The sheer bulk of “Alienoid” could easily have been tiresome, given its many tangents and supporting characters. Thanks, writer/director Choi Dong-hoon confirms its hitmaker reputation by balancing overblown set pieces with disarming screwball comedy and delightful character acting performances. And while flashy costumes, shifting timelines and pumped-up special effects may seem like the most important parts of “Alienoid,” you’re really there to see Choi (“Assassination,” “Woochi: The Demon Slayer”) hold as many plates airborne as he able to.
One of the main charms of “Alienoid” is how hard Choi works to introduce familiar (ie American) science-fiction tropes into a flashy Korean narrative. This at least partially explains why there’s a 14th-century fairy tale at the heart of a time-jumping “The Terminator”-like chase, with casual aliens stuffing their captors’ souls into unwitting human bodies. (Choi also provides some helpful context here in James Marsh‘s South China Morning Post interview)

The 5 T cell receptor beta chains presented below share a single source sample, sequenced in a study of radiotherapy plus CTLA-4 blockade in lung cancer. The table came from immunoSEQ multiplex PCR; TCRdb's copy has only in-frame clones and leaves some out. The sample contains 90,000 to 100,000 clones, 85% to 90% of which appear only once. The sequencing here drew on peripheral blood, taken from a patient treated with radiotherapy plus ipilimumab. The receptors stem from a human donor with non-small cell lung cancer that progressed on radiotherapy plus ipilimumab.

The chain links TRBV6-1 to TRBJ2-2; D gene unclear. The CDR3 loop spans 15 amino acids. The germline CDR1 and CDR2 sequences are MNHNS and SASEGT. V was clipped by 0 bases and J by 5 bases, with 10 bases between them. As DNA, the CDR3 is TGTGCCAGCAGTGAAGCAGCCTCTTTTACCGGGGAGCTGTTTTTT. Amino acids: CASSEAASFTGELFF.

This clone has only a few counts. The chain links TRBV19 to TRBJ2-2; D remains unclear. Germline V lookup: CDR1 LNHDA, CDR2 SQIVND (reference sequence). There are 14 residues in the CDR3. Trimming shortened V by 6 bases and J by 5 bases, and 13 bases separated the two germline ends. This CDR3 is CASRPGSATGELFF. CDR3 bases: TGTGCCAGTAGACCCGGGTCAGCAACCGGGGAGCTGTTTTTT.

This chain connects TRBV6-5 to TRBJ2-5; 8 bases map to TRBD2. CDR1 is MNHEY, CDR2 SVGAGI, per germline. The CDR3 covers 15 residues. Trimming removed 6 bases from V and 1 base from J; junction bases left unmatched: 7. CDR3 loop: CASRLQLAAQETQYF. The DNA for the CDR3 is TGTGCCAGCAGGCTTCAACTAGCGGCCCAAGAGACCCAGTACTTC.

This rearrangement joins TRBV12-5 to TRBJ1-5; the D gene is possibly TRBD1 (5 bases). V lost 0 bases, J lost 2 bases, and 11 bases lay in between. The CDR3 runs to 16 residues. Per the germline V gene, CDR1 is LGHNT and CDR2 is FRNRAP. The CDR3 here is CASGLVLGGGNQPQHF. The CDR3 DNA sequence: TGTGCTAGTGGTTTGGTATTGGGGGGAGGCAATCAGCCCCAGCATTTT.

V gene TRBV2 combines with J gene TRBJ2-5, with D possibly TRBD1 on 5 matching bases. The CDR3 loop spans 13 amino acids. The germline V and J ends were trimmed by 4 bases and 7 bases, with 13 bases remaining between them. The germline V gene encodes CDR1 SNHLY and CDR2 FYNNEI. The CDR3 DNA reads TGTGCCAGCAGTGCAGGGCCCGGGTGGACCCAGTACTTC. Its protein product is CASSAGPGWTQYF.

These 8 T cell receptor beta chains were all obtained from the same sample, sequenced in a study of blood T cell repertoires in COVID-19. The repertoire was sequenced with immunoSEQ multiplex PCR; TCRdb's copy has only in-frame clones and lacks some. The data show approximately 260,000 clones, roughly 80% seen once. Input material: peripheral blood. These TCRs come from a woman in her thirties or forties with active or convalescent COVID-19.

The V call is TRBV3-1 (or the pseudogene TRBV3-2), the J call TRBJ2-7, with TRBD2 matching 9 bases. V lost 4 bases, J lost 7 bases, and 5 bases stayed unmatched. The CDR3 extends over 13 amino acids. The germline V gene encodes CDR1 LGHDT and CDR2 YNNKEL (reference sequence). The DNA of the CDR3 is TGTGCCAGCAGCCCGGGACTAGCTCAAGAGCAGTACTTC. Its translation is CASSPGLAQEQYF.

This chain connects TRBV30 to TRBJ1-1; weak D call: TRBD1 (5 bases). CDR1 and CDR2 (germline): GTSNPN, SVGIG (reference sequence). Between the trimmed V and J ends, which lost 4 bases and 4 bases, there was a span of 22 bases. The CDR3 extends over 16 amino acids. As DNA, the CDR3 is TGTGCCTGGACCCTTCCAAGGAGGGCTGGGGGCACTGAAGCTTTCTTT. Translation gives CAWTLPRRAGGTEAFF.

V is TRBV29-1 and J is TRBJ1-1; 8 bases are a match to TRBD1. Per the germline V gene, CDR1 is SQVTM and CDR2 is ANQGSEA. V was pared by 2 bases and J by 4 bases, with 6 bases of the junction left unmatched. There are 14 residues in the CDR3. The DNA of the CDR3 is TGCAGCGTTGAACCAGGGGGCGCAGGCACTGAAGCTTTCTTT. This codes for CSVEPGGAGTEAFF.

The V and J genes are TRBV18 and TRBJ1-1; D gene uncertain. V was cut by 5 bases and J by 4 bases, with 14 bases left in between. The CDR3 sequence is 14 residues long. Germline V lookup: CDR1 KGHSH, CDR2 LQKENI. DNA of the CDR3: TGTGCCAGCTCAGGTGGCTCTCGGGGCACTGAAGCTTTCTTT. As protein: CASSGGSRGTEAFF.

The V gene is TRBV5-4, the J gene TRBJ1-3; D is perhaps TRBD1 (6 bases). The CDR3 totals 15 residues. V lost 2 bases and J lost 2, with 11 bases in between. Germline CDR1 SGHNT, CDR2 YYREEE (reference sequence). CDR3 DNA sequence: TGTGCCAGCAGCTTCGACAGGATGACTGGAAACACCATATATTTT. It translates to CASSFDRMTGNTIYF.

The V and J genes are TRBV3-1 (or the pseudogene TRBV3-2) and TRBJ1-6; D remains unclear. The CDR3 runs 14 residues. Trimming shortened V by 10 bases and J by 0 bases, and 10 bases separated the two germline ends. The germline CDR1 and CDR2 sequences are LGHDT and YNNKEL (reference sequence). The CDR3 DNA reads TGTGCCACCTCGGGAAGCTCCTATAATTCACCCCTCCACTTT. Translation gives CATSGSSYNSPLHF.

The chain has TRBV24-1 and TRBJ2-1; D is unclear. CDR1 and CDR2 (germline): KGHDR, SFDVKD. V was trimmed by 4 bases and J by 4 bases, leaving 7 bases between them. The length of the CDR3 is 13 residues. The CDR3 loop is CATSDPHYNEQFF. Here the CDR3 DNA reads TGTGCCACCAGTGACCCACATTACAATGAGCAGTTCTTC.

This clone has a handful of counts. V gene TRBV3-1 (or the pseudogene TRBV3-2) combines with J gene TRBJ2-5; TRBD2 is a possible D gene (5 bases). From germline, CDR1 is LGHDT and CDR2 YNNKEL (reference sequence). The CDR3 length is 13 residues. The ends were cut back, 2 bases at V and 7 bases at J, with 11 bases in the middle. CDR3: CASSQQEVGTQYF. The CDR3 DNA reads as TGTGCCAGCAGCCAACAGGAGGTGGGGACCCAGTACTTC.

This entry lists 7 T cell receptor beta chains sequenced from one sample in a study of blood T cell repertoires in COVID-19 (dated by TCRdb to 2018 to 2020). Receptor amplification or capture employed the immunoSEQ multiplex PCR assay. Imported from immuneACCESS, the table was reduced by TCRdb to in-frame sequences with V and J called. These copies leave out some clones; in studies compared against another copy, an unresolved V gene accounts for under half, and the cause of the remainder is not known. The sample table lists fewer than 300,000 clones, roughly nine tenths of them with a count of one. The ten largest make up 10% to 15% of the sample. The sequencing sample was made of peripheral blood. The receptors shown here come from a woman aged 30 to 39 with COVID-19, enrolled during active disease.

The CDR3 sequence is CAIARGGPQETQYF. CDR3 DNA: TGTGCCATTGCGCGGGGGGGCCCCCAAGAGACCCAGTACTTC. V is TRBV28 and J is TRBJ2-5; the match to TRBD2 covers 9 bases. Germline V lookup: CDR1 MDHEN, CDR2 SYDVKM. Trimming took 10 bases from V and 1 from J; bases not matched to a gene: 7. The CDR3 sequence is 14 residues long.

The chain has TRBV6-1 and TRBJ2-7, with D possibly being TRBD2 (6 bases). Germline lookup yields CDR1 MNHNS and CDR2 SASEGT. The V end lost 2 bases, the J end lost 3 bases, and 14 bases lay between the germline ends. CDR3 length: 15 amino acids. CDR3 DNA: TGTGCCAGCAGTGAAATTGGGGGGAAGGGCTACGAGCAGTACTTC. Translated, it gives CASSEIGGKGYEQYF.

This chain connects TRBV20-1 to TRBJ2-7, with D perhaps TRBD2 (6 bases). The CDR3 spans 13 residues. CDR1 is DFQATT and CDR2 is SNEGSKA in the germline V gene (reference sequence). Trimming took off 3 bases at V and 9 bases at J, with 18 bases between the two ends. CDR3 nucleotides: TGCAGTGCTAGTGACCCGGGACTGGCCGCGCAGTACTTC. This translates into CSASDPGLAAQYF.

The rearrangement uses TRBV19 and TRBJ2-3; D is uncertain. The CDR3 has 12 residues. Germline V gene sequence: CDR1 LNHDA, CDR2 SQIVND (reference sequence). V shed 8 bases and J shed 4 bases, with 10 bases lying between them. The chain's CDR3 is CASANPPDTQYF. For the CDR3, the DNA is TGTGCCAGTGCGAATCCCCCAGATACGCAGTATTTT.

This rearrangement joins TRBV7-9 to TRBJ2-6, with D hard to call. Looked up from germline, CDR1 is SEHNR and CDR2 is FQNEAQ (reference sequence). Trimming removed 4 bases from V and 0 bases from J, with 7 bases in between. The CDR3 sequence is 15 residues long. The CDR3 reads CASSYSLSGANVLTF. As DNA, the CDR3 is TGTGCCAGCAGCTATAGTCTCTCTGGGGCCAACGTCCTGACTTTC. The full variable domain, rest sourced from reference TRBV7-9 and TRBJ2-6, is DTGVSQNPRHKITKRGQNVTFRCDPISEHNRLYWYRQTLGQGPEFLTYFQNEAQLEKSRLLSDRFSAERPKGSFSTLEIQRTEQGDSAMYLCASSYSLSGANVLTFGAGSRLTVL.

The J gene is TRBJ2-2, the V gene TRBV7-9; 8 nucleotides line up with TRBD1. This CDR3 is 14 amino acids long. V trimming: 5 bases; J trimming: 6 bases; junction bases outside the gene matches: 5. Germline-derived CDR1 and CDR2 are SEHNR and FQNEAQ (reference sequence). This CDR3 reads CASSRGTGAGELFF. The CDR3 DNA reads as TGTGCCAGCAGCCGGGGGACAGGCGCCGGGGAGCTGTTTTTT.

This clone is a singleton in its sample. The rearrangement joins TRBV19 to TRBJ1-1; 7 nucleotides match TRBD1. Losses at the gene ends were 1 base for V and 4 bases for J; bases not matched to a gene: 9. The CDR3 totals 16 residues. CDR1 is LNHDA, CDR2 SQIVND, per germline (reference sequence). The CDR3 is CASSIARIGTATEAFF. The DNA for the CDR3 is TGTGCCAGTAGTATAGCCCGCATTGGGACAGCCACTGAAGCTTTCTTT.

Time, space, and logic are meaningless to these aliens, whose species, individual names, and general qualities remain largely undefined. All you need to know is that in the year 2022, the smoldering and stoic alien Guard (Kim Woo-bin) and his flying robot companion Thunder (voiced by Kim Dae-myung) must stop an evil alien called the Collector before he can free his fellow alien prisoners from their human bodies. Guard and Thunder are joined by their brave human ward Ean (Choi Yu-ri), who occasionally forces his two surrogate fathers to explain themselves and the stakes of their drama.
Meanwhile, in the year 1391: Muruk (Ryu Jun-yeol), an unhappy bounty hunt dose magician, searches for the divine blade, which is obviously of extraterrestrial origin. Muruk travels the countryside with a pair of mysterious cat people (Shin Jung-geun and Lee Si-hoon) who lives in his enchanted fan. They are joined by a number of competing seekers, most notably the evil masked shaman Jajang (Kim Eui-sung) and his implacable alien accomplice (Ji Gun-woo), as well as the aforementioned lady with a gun (Kim Tae-ri) and a hapless magician duo of Madam Black and Mr. blue (Yum Jung-ah and Jo Woo-jin). Individually, these characters mean nothing, but together, like a migraine-inducing conspiracy, they’re pretty irresistible.